Despite the COVID-19 pandemic, students at the School of Business want to participate in student exchange
For two years already, the COVID-19 pandemic has posed challenges on the daily life of students – and not least so in terms of international mobility. For many students at the School of Business, international student exchange is an essential part of studies. Many students plan their exchange from the very beginning of their studies. Approximately 60 per cent of students at the School of Business complete part of their degree in student exchange. For students in the Bachelor’s Programme in International Business at the Mikkeli campus, student exchange is a compulsory part of the degree. In addition, a significant number of students apply for an exchange from the Otaniemi campus every year.
In spring 2020, a couple of hundred students from the School of Business were participating in exchange around the world.
‘At first, COVID-19 was spreading in China, and we did not think it would affect our students all that much. Even when the virus landed in Italy, we believed it would only have local influence. However, it soon became clear that the epidemic would apply extensively to all students taking part in exchange. The students were contacted as the Finnish Institute for Health and Welfare’s list of epidemic areas expanded from one country to another’, says Planning Officer and Team leader, International Affairs Minna Pekkanen.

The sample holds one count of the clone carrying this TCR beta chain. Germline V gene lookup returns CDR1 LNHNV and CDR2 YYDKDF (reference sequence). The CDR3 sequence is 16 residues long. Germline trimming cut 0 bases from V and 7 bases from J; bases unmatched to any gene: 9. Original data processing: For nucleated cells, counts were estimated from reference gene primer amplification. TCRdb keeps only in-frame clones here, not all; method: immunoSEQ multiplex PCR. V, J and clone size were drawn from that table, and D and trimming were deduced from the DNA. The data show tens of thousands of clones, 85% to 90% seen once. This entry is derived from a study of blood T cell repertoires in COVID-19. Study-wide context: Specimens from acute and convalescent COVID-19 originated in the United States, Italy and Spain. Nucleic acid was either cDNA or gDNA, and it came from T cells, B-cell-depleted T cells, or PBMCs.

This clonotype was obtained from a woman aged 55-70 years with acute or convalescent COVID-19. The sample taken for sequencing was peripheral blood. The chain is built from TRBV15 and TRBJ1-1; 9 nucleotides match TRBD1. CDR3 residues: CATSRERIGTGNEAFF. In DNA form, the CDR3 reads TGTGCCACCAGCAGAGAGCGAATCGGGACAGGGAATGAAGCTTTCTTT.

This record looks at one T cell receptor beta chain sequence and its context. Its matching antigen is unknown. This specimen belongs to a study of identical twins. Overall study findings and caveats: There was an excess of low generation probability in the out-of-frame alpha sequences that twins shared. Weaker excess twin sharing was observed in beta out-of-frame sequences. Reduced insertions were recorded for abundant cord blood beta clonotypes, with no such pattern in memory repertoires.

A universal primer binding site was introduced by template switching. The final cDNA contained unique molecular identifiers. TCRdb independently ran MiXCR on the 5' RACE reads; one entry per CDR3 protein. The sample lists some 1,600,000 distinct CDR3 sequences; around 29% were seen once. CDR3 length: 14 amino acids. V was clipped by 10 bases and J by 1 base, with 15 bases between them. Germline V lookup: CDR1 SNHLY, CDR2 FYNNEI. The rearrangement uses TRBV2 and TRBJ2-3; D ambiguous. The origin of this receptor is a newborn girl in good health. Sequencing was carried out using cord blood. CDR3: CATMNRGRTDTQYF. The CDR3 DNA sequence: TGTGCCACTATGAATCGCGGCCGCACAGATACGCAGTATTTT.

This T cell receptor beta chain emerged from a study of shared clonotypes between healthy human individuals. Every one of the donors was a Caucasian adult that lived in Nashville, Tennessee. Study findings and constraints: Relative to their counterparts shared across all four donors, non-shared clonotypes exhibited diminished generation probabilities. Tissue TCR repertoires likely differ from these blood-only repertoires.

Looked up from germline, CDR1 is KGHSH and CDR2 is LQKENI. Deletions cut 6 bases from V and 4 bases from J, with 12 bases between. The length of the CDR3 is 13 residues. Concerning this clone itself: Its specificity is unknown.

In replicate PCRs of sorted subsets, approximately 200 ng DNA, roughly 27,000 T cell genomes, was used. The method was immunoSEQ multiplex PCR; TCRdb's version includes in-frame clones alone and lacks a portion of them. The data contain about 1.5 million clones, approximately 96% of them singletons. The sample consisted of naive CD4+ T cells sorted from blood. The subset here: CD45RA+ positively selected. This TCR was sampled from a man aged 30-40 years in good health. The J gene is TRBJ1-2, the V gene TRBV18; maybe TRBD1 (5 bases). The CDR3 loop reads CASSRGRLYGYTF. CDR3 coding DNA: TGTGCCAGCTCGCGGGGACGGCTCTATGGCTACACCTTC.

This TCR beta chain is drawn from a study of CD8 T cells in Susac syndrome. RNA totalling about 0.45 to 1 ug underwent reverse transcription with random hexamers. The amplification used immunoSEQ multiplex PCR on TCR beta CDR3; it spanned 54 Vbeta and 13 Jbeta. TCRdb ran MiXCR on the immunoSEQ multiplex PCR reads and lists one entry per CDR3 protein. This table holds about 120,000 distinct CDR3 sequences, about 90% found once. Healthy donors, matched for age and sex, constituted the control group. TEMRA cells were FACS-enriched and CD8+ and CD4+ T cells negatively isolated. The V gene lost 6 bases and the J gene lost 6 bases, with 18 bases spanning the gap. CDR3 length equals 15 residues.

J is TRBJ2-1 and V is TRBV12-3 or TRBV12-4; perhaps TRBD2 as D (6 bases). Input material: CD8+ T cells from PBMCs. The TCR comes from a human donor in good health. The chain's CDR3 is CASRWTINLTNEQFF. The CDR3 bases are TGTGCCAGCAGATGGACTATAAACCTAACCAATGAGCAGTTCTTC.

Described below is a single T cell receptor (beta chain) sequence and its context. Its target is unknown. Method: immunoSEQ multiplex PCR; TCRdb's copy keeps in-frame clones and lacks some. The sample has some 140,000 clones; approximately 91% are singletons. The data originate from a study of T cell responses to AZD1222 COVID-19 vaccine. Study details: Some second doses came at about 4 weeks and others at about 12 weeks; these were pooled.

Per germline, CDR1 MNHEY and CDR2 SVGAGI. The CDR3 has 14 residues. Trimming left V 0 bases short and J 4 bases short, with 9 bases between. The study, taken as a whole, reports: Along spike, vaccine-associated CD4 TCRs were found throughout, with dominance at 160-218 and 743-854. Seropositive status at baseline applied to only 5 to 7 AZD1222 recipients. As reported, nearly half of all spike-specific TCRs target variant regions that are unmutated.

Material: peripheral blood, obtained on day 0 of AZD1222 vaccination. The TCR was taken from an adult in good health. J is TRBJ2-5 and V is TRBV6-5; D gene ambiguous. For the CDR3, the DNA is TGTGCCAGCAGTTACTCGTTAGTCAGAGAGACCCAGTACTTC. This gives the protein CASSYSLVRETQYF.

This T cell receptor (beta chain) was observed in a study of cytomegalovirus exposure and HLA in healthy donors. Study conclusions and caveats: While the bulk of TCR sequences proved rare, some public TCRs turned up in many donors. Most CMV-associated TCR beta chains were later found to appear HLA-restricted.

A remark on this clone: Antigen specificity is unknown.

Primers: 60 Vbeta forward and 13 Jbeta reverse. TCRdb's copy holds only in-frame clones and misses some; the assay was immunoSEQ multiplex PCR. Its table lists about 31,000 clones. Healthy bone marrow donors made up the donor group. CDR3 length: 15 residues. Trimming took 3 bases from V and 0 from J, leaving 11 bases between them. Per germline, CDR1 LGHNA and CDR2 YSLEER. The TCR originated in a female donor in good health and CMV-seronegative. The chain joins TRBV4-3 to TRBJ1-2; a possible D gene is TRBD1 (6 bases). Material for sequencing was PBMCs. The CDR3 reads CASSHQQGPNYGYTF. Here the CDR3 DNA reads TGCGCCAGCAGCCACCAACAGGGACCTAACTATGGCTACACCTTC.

In the middle of March 2020, Aalto University decided to summon home all the students on exchange.
‘We conducted a quick survey in which we examined the situation of our students participating in exchange; where each of them was at the time, and what their return plans were. In order to minimise the impact of the interrupted exchange on the student’s progress, the situation of the exchange studies was also examined; how much of the studies had been completed, and whether it was possible to continue studying remotely from Finland. The aim was to complete as much of the studies as possible. Luckily, our partner universities around the world thought the same way’, says Planning Officer Sanna Krigsholm.